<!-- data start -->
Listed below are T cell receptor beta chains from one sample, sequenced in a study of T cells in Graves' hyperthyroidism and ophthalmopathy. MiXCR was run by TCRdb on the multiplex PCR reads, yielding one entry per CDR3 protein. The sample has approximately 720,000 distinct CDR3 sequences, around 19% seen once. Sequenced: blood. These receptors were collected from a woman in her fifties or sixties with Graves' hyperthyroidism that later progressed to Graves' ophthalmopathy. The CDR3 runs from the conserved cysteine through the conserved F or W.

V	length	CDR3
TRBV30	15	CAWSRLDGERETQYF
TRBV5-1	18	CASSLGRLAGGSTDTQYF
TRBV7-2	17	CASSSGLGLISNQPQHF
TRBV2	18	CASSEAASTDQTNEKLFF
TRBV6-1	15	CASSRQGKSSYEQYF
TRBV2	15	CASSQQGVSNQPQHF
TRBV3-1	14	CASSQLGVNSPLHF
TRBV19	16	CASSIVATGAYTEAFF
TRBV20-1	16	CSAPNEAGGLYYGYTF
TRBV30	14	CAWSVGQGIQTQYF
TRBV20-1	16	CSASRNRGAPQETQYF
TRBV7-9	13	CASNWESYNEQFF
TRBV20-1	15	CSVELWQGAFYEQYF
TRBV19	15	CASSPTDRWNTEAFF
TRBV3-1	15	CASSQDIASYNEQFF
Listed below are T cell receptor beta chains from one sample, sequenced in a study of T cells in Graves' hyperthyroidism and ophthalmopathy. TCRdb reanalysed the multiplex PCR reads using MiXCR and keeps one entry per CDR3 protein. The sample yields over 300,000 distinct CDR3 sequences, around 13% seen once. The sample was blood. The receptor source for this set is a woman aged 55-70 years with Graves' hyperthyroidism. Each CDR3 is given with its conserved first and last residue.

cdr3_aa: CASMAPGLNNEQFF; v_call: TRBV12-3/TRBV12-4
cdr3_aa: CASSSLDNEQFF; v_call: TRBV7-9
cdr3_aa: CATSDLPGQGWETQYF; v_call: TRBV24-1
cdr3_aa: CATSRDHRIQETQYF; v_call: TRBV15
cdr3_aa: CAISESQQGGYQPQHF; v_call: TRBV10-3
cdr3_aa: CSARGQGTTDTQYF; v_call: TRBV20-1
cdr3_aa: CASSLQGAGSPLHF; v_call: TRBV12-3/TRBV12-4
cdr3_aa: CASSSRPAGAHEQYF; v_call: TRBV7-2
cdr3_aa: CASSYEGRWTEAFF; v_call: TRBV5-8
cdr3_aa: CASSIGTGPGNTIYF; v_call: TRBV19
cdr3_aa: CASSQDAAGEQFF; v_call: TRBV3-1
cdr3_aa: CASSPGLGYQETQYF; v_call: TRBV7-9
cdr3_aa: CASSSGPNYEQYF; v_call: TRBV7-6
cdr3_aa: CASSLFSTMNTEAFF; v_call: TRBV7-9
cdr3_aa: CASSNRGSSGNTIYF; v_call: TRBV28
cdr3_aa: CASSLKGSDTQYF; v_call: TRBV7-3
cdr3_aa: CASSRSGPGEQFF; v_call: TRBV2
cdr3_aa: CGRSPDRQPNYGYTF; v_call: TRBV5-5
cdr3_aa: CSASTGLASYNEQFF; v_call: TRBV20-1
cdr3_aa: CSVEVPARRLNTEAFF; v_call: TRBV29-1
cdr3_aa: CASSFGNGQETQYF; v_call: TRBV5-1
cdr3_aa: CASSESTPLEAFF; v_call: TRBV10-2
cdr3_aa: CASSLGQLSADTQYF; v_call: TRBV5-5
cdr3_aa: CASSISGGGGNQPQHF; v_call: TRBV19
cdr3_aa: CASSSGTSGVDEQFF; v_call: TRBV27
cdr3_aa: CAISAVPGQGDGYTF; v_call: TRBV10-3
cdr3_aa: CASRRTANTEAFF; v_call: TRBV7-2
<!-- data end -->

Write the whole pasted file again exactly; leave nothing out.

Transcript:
Listed below are T cell receptor beta chains from one sample, sequenced in a study of T cells in Graves' hyperthyroidism and ophthalmopathy. MiXCR was run by TCRdb on the multiplex PCR reads, yielding one entry per CDR3 protein. The sample has approximately 720,000 distinct CDR3 sequences, around 19% seen once. Sequenced: blood. These receptors were collected from a woman in her fifties or sixties with Graves' hyperthyroidism that later progressed to Graves' ophthalmopathy. The CDR3 runs from the conserved cysteine through the conserved F or W.

V	length	CDR3
TRBV30	15	CAWSRLDGERETQYF
TRBV5-1	18	CASSLGRLAGGSTDTQYF
TRBV7-2	17	CASSSGLGLISNQPQHF
TRBV2	18	CASSEAASTDQTNEKLFF
TRBV6-1	15	CASSRQGKSSYEQYF
TRBV2	15	CASSQQGVSNQPQHF
TRBV3-1	14	CASSQLGVNSPLHF
TRBV19	16	CASSIVATGAYTEAFF
TRBV20-1	16	CSAPNEAGGLYYGYTF
TRBV30	14	CAWSVGQGIQTQYF
TRBV20-1	16	CSASRNRGAPQETQYF
TRBV7-9	13	CASNWESYNEQFF
TRBV20-1	15	CSVELWQGAFYEQYF
TRBV19	15	CASSPTDRWNTEAFF
TRBV3-1	15	CASSQDIASYNEQFF
Listed below are T cell receptor beta chains from one sample, sequenced in a study of T cells in Graves' hyperthyroidism and ophthalmopathy. TCRdb reanalysed the multiplex PCR reads using MiXCR and keeps one entry per CDR3 protein. The sample yields over 300,000 distinct CDR3 sequences, around 13% seen once. The sample was blood. The receptor source for this set is a woman aged 55-70 years with Graves' hyperthyroidism. Each CDR3 is given with its conserved first and last residue.

cdr3_aa: CASMAPGLNNEQFF; v_call: TRBV12-3/TRBV12-4
cdr3_aa: CASSSLDNEQFF; v_call: TRBV7-9
cdr3_aa: CATSDLPGQGWETQYF; v_call: TRBV24-1
cdr3_aa: CATSRDHRIQETQYF; v_call: TRBV15
cdr3_aa: CAISESQQGGYQPQHF; v_call: TRBV10-3
cdr3_aa: CSARGQGTTDTQYF; v_call: TRBV20-1
cdr3_aa: CASSLQGAGSPLHF; v_call: TRBV12-3/TRBV12-4
cdr3_aa: CASSSRPAGAHEQYF; v_call: TRBV7-2
cdr3_aa: CASSYEGRWTEAFF; v_call: TRBV5-8
cdr3_aa: CASSIGTGPGNTIYF; v_call: TRBV19
cdr3_aa: CASSQDAAGEQFF; v_call: TRBV3-1
cdr3_aa: CASSPGLGYQETQYF; v_call: TRBV7-9
cdr3_aa: CASSSGPNYEQYF; v_call: TRBV7-6
cdr3_aa: CASSLFSTMNTEAFF; v_call: TRBV7-9
cdr3_aa: CASSNRGSSGNTIYF; v_call: TRBV28
cdr3_aa: CASSLKGSDTQYF; v_call: TRBV7-3
cdr3_aa: CASSRSGPGEQFF; v_call: TRBV2
cdr3_aa: CGRSPDRQPNYGYTF; v_call: TRBV5-5
cdr3_aa: CSASTGLASYNEQFF; v_call: TRBV20-1
cdr3_aa: CSVEVPARRLNTEAFF; v_call: TRBV29-1
cdr3_aa: CASSFGNGQETQYF; v_call: TRBV5-1
cdr3_aa: CASSESTPLEAFF; v_call: TRBV10-2
cdr3_aa: CASSLGQLSADTQYF; v_call: TRBV5-5
cdr3_aa: CASSISGGGGNQPQHF; v_call: TRBV19
cdr3_aa: CASSSGTSGVDEQFF; v_call: TRBV27
cdr3_aa: CAISAVPGQGDGYTF; v_call: TRBV10-3
cdr3_aa: CASRRTANTEAFF; v_call: TRBV7-2